Bullies shouldn’t bully…period! (excerpt from The Sphere of Archimedes)

On Thursday, the last bell indicated the school day had finally ended. The huge double front doors flew open and multitudes of kids poured out. Oliver disregarded the bell, and continued to draw: well-built aliens, with long spindly arms and legs, handed the orb to a group of Indians. His tongue protruded out of his mouth, and he colored the eyes green.

“Oliver,” Ms. Sloth’s voice echoed throughout the empty schoolroom, “did you hear the bell ring?”

He didn’t look up; instead he scooped up his papers, and darted out of the room. He needed to get to his locker before the bus left; Oliver zoomed down the quiet hallway. Somehow, his hands and brain weren’t connecting, because the padlock wouldn’t open. He shut his eyes and concentrated on the combination. Finally, the locker popped open. He shoveled the needless books into it. Bam! He boogied down the corridor, and headed for the exit. With a smug attitude about finished homework, he could do whatever his heart desired, when he got home. A backpack strap slung over one shoulder; he hurried to the front double doors. The metal door-handle made a loud “clunk-clunk” when pushed, and swung wide open. Oliver clambered down the stairs, focused on the bus. Suddenly, three recognizable boys stepped out from alongside the staircase, and blocked his escape. Dylan Parker, Mike Jones, and Brent Miller –otherwise known as the Neanderthals –stood perfectly apart and created a barricade.

“Well, well… Look who we have here!” Dylan sounded delighted as he stepped closer to Oliver. “It’s the little Freak!”

With smug facial expressions, the others mirrored statues of marble. Their sinister smiles aimed at the unsuspecting kid on the stairs. Instinctually, the feeble, soon-to-be victim froze. Oliver tried to think of a plan of escape, “Should I try to run for it, or go back into the school to get one of the teachers?” He mulled over ideas in his head, but before he could decide on one, his body leapt forward, hoping to find a weak-link in their chain. Maybe he could gain enough ground to alert the bus driver, but without much effort, Mike and Brent caught him.

“Where do you think you’re going?” Mike snickered.

Dylan stepped closer, and punched Oliver in the stomach. Oliver embraced his midsection, doubled over and dropped to his knees. Brent snatched the backpack off his shoulder, and threw it to Dylan.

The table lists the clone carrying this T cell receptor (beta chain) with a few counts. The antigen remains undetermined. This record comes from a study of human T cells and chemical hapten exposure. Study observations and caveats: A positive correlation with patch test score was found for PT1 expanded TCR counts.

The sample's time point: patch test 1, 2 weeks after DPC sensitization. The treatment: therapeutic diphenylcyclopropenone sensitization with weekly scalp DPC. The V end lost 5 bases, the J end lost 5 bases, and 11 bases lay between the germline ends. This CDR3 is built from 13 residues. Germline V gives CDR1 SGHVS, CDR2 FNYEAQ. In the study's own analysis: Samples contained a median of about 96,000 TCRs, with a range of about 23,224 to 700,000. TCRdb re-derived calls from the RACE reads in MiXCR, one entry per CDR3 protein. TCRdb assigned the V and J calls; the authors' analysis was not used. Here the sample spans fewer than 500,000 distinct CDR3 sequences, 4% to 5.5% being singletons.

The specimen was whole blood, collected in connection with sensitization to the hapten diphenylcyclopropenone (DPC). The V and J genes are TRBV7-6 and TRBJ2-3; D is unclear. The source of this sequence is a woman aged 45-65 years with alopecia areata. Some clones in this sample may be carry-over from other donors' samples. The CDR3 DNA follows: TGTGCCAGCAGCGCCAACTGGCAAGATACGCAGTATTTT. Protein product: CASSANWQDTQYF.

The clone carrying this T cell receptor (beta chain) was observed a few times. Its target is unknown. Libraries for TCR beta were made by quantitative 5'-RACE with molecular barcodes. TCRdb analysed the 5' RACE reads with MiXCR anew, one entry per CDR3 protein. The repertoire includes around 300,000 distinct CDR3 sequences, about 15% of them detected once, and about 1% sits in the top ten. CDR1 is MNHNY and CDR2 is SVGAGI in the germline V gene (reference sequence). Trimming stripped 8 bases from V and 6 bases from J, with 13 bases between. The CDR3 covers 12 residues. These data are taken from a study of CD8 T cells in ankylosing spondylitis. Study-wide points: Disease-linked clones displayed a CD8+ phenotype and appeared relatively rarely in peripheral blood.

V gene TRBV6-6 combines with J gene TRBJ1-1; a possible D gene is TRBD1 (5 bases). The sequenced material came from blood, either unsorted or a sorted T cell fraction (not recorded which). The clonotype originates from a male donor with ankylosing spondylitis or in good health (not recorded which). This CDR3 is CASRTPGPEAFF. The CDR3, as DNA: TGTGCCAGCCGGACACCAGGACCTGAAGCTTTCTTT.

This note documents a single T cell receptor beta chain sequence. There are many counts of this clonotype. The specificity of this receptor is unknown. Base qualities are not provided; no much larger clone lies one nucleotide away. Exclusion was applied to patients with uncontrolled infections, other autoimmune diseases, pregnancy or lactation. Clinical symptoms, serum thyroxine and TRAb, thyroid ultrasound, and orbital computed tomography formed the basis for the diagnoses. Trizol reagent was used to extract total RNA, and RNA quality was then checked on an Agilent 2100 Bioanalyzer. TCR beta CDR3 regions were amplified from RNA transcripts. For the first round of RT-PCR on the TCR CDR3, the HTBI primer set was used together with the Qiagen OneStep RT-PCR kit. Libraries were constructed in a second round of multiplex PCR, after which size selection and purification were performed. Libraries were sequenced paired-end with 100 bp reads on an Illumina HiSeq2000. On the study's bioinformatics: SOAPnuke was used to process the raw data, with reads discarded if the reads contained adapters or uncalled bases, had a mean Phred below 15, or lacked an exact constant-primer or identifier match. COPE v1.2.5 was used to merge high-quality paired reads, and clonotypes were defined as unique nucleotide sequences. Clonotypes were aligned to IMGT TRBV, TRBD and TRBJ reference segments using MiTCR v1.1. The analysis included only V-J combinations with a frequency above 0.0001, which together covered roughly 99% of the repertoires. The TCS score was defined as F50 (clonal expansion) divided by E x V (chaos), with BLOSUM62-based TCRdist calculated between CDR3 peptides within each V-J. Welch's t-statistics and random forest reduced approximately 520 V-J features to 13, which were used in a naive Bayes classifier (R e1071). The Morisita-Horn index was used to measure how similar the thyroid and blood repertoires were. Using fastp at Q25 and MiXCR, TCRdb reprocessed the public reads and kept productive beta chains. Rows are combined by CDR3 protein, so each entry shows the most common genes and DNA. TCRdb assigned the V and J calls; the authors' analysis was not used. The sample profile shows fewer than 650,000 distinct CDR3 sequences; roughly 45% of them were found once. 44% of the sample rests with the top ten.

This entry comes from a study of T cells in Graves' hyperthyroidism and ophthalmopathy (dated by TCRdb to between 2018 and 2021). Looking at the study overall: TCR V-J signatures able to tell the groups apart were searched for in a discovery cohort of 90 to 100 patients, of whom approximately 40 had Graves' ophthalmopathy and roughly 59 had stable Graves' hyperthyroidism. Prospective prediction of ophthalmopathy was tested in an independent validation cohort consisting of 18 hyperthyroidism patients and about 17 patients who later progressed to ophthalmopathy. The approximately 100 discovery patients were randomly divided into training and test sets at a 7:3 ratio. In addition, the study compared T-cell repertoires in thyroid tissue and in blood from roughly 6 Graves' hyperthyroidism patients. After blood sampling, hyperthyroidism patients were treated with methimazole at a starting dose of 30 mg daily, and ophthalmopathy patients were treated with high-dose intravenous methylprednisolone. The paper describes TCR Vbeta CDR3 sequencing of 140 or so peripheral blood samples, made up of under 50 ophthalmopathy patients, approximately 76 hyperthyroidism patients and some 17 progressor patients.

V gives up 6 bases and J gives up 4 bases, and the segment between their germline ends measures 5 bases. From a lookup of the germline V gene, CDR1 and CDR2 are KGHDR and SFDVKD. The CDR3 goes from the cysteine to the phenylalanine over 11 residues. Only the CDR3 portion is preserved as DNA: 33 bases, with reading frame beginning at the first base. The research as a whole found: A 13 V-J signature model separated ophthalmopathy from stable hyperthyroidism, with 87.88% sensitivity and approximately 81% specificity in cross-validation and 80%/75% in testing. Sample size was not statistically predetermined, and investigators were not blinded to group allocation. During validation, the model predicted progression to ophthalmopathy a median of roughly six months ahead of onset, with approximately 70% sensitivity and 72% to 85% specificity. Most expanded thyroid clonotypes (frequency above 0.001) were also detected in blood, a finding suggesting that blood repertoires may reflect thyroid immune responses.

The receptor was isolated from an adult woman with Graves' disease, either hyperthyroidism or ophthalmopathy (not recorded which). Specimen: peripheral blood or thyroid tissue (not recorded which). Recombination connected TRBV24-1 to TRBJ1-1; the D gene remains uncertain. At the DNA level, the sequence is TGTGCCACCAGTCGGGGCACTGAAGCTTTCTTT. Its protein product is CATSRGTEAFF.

“Let’s see if he has any money.” Dylan unzipped the backpack, and pulled out papers and a book, which dropped to the cement with a dull thud. He then reached deeper into the bag.

“What the heck is this?” He exclaimed, holding the orb.

Oliver managed to speak between puffs. “It’s mine! Give it back!”

Dylan, mesmerized by the grooves, gloated, “Hey, this is kinda cool. It’s mine now!” He tossed Oliver’s empty backpack on the grass.

Oliver tried to gain strength and squirm, but it was pointless. The two boys held him tightly. No matter what, he couldn’t get free.

Once Dylan saw how it affected Oliver, he delighted in possessing the metallic ball. With a grin, the imp started to pull apart the hemispheres of the orb. He felt if he destroyed it, then he’d be superior. His teeth gnashed together as both hands grasped each side, and he struggled to break the orb apart. Dylan stepped into the grassy area for better traction. A light-beam shot out of the ball, and into his face. In an instant, he was gone –vanished into thin air!

Helpless, the three boys watched the ball suspended in midair, before it fell onto the grass. Several feet away, a grown man was on the ground, his body tucked into the fetal position. He looked unconscious, and Dylan was nowhere to be seen.

Oliver, Mike, and Brent stood petrified, mulling over the close-encounter-of-the-weirdest-kind. Distracted by the horror, the Neanderthals loosened their grip on their captive to search for Dylan, but it was futile.

“Where did he go?” Mike yelled at Oliver. “What did you do to him?”

Brent, the weakest of the trio, became too scared to say anything, and dashed away. Mike felt abandoned, after his friend left. He didn’t want to confront Oliver alone, not knowing if he possessed some kind of magical powers. Mouth agape, he turned back to look at Oliver, but then decided to run away screaming. “You ARE a freak!”

Oliver, the lone boy, fearfully trembled. He pondered over the situation, so much happened in a short amount of time: he got beat-up, the orb had a death-ray, and Dylan was vaporized. He didn’t know which circumstance seemed more frightening.

This is why you don’t leave a nine-year-old alone in a hotel room -even for a moment.

As soon as the heavy door shut, Oliver reveled in the silence. For some reason, the hotel room seemed more inviting. The double queen-sized beds felt bouncier than ever. He could not fight the natural urge to make a huge disaster. There were no women around, and that meant certain freedoms. He could jump on a bed or hop from one bed to the other without being disciplined. He bounded back and forth, and recited the Pledge of Allegiance until he became too winded. He caught his breath, picked another rhyme, and resumed the bed-trampoline extravaganza. The door suddenly opened, Paul paused in the doorway holding the pizza box. He looked around, and gathered how it hadn’t been a good idea to leave Oliver alone while he went to get food. Pillows and blankets were heaved around the room, the television blared, and it looked like a half-dozen elephants jumped on the mattresses. Oliver leapt off the bed, dropping onto the floor, and landed perfectly in front of Paul. “Tada!”

“You’re gonna clean this up, young man.” Paul couldn’t believe his eyes.

Oliver didn’t feel ashamed one bit. He grabbed the pizza out of his father’s hands. “Okay, let’s eat!”